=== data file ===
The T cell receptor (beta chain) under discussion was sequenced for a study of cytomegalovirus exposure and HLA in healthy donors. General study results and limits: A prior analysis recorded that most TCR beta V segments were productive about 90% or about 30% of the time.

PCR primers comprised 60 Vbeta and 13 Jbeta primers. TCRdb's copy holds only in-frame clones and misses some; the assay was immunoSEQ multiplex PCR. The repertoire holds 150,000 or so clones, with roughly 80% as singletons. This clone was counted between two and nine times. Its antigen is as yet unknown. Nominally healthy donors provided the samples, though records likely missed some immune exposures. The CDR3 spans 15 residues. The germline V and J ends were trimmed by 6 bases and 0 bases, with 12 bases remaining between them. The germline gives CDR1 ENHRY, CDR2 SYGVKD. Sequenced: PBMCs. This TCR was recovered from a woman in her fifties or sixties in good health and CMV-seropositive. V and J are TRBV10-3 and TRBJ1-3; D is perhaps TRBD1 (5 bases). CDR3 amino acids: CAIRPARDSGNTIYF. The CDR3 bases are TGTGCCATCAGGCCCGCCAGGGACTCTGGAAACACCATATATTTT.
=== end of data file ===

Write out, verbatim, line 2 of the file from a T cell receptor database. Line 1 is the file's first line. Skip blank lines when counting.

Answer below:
PCR primers comprised 60 Vbeta and 13 Jbeta primers. TCRdb's copy holds only in-frame clones and misses some; the assay was immunoSEQ multiplex PCR. The repertoire holds 150,000 or so clones, with roughly 80% as singletons. This clone was counted between two and nine times. Its antigen is as yet unknown. Nominally healthy donors provided the samples, though records likely missed some immune exposures. The CDR3 spans 15 residues. The germline V and J ends were trimmed by 6 bases and 0 bases, with 12 bases remaining between them. The germline gives CDR1 ENHRY, CDR2 SYGVKD. Sequenced: PBMCs. This TCR was recovered from a woman in her fifties or sixties in good health and CMV-seropositive. V and J are TRBV10-3 and TRBJ1-3; D is perhaps TRBD1 (5 bases). CDR3 amino acids: CAIRPARDSGNTIYF. The CDR3 bases are TGTGCCATCAGGCCCGCCAGGGACTCTGGAAACACCATATATTTT.